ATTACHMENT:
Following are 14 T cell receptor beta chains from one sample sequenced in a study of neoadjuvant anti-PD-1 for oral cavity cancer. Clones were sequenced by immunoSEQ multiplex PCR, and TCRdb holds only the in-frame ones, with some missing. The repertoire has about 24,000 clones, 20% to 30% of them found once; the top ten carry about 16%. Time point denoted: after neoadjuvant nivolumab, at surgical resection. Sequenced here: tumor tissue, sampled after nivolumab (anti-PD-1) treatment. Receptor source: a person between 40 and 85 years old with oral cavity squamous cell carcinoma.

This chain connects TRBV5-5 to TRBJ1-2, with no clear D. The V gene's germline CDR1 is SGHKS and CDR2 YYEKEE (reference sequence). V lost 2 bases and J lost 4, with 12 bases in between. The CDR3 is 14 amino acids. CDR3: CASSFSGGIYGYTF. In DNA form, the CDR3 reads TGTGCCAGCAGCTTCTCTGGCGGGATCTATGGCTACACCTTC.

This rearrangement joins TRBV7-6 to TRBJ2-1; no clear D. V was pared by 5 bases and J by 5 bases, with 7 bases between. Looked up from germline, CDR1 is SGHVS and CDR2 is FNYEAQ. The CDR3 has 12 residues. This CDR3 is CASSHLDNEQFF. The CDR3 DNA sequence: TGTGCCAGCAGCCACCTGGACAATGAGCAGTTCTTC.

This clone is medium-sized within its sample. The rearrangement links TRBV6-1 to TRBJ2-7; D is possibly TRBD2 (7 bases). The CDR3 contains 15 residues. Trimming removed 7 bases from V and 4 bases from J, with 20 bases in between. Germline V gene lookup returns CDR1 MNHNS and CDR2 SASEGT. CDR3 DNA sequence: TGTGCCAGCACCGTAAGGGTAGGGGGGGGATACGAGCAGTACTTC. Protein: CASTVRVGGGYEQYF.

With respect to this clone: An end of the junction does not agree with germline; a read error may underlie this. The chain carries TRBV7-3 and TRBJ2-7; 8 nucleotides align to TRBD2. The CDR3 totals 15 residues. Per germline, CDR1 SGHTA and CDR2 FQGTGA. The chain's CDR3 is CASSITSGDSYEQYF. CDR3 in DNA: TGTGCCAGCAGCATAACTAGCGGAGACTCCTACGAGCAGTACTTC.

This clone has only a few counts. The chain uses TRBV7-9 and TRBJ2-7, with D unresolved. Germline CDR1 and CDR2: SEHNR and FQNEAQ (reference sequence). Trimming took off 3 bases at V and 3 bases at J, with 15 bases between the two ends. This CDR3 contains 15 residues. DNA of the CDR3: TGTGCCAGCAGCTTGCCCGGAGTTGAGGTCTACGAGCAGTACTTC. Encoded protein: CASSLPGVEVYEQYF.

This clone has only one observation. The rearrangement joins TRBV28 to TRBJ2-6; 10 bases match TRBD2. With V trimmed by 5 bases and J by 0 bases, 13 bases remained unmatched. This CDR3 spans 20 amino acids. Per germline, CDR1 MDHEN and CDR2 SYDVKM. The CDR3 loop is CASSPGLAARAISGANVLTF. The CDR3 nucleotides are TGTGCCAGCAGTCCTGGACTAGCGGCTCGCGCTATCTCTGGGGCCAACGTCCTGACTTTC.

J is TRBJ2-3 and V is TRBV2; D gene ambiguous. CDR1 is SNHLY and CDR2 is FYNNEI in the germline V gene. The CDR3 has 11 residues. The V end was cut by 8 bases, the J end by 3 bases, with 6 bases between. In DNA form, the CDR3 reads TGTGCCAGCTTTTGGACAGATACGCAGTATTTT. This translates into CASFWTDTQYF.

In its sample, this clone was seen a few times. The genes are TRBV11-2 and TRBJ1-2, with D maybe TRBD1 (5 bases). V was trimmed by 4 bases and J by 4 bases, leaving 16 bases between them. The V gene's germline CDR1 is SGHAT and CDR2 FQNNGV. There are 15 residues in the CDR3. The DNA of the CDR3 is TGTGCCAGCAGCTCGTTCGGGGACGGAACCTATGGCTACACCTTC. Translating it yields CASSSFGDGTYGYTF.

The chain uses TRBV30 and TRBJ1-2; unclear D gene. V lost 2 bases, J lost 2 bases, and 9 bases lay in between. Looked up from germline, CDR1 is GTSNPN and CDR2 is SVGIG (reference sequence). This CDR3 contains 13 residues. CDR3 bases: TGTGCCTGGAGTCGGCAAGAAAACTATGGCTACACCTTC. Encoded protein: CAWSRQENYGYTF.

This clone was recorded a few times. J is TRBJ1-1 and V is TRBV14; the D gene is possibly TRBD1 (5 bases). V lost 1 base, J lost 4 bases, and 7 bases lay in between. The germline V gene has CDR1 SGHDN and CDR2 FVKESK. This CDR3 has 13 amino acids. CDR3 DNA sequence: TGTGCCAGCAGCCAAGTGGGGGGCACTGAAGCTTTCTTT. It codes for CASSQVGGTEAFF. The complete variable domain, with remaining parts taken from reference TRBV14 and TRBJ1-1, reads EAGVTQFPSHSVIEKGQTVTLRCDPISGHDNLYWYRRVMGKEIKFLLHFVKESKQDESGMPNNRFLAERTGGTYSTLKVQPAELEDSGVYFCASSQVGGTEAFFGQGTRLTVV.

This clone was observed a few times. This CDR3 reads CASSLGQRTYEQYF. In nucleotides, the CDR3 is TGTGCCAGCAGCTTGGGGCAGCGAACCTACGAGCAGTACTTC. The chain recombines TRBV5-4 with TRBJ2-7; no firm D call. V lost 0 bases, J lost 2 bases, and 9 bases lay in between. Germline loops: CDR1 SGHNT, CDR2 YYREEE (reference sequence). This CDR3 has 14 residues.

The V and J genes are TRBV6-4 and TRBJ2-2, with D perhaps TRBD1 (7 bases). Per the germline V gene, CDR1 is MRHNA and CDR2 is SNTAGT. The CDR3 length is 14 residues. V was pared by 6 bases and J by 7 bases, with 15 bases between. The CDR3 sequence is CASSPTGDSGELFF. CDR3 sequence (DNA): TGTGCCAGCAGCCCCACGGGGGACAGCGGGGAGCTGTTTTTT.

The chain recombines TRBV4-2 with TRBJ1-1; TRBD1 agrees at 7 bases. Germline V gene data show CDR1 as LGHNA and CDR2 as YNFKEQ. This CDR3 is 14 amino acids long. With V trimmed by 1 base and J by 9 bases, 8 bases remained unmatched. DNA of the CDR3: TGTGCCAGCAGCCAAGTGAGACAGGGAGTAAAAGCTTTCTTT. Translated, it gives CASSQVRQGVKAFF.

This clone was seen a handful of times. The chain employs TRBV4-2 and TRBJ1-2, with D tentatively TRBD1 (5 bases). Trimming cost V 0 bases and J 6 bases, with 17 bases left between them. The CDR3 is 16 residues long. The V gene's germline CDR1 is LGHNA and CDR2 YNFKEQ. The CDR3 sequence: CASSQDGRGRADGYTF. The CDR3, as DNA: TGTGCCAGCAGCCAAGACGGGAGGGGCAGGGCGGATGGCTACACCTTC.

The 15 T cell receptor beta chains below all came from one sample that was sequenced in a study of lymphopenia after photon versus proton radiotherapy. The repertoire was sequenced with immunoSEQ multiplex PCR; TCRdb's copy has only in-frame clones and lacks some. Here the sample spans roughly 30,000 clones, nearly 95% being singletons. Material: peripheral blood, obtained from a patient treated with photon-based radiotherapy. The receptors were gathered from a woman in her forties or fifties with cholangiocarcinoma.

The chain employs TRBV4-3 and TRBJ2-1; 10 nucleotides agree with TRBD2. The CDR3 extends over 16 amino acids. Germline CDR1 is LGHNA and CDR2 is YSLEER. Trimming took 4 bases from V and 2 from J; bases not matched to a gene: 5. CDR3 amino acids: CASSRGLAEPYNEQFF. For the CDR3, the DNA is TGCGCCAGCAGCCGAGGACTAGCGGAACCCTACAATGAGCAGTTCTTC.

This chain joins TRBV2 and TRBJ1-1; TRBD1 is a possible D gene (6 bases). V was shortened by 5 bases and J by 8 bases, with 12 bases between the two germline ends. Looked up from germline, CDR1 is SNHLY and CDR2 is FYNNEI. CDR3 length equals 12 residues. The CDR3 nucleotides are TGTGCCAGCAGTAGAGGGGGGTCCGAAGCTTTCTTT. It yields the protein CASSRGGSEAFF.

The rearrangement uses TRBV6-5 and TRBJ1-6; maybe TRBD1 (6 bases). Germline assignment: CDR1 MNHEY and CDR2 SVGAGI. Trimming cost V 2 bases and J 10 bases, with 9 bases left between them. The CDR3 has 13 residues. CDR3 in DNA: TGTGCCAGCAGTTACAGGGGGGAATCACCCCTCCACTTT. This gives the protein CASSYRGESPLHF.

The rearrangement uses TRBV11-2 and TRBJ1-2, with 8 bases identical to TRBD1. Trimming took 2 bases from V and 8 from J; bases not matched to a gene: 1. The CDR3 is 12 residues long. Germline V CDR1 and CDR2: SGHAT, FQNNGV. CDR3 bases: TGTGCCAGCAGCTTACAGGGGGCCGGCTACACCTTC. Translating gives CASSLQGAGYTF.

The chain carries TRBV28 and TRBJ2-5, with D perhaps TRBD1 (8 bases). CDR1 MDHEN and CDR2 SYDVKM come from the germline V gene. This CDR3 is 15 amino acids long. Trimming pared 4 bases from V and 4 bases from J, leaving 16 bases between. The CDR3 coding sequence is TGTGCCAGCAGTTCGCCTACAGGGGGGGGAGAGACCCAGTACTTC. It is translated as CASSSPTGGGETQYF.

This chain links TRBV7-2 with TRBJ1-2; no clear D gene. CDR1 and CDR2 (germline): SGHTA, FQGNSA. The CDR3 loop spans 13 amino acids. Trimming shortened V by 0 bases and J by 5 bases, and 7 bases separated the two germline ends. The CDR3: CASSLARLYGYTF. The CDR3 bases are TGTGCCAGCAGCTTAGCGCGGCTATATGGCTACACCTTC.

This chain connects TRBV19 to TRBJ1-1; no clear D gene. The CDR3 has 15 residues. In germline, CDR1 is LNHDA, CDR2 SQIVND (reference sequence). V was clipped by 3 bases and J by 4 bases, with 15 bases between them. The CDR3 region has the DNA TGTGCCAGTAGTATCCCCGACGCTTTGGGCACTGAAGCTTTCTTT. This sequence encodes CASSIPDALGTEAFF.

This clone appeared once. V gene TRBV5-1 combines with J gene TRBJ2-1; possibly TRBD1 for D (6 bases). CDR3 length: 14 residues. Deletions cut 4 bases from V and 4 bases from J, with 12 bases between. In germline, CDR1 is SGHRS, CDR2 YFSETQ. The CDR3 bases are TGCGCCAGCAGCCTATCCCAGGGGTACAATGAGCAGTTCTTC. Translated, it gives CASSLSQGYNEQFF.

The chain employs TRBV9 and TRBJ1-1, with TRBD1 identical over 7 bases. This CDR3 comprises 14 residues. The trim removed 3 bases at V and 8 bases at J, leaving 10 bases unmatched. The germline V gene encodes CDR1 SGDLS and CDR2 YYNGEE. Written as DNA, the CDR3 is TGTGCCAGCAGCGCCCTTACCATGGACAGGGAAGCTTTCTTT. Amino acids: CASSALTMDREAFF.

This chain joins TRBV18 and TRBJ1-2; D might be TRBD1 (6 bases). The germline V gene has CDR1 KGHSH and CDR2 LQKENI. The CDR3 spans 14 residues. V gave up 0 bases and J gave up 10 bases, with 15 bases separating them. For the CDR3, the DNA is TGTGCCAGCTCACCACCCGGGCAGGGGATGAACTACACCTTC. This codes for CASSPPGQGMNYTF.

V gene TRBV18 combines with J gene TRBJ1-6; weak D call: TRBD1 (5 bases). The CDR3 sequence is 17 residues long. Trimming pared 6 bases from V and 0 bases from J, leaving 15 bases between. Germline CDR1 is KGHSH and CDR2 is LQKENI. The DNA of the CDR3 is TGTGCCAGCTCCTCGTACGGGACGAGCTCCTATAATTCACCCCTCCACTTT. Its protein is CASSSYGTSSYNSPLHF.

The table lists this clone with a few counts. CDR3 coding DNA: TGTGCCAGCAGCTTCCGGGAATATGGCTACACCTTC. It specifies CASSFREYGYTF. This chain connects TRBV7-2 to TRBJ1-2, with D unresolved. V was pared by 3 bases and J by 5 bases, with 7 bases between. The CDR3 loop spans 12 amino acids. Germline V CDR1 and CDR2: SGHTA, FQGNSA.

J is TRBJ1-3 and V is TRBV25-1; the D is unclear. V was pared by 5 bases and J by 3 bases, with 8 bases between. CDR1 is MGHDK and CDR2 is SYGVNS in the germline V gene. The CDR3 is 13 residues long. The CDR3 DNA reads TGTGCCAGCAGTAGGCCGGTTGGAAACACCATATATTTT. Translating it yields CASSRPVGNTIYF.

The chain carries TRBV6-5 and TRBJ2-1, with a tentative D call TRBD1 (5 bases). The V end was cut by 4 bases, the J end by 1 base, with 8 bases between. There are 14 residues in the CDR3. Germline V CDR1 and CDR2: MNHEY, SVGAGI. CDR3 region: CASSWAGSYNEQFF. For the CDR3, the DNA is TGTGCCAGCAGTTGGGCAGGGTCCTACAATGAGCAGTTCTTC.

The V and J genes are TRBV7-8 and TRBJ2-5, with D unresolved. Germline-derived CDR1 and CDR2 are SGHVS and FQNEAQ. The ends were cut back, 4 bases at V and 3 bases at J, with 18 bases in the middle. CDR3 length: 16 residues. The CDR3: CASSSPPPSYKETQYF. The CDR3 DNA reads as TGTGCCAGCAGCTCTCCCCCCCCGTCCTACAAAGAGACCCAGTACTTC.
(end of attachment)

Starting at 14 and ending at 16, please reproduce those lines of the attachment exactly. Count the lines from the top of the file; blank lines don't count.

The chain recombines TRBV4-2 with TRBJ1-1; TRBD1 agrees at 7 bases. Germline V gene data show CDR1 as LGHNA and CDR2 as YNFKEQ. This CDR3 is 14 amino acids long. With V trimmed by 1 base and J by 9 bases, 8 bases remained unmatched. DNA of the CDR3: TGTGCCAGCAGCCAAGTGAGACAGGGAGTAAAAGCTTTCTTT. Translated, it gives CASSQVRQGVKAFF.

This clone was seen a handful of times. The chain employs TRBV4-2 and TRBJ1-2, with D tentatively TRBD1 (5 bases). Trimming cost V 0 bases and J 6 bases, with 17 bases left between them. The CDR3 is 16 residues long. The V gene's germline CDR1 is LGHNA and CDR2 YNFKEQ. The CDR3 sequence: CASSQDGRGRADGYTF. The CDR3, as DNA: TGTGCCAGCAGCCAAGACGGGAGGGGCAGGGCGGATGGCTACACCTTC.

The 15 T cell receptor beta chains below all came from one sample that was sequenced in a study of lymphopenia after photon versus proton radiotherapy. The repertoire was sequenced with immunoSEQ multiplex PCR; TCRdb's copy has only in-frame clones and lacks some. Here the sample spans roughly 30,000 clones, nearly 95% being singletons. Material: peripheral blood, obtained from a patient treated with photon-based radiotherapy. The receptors were gathered from a woman in her forties or fifties with cholangiocarcinoma.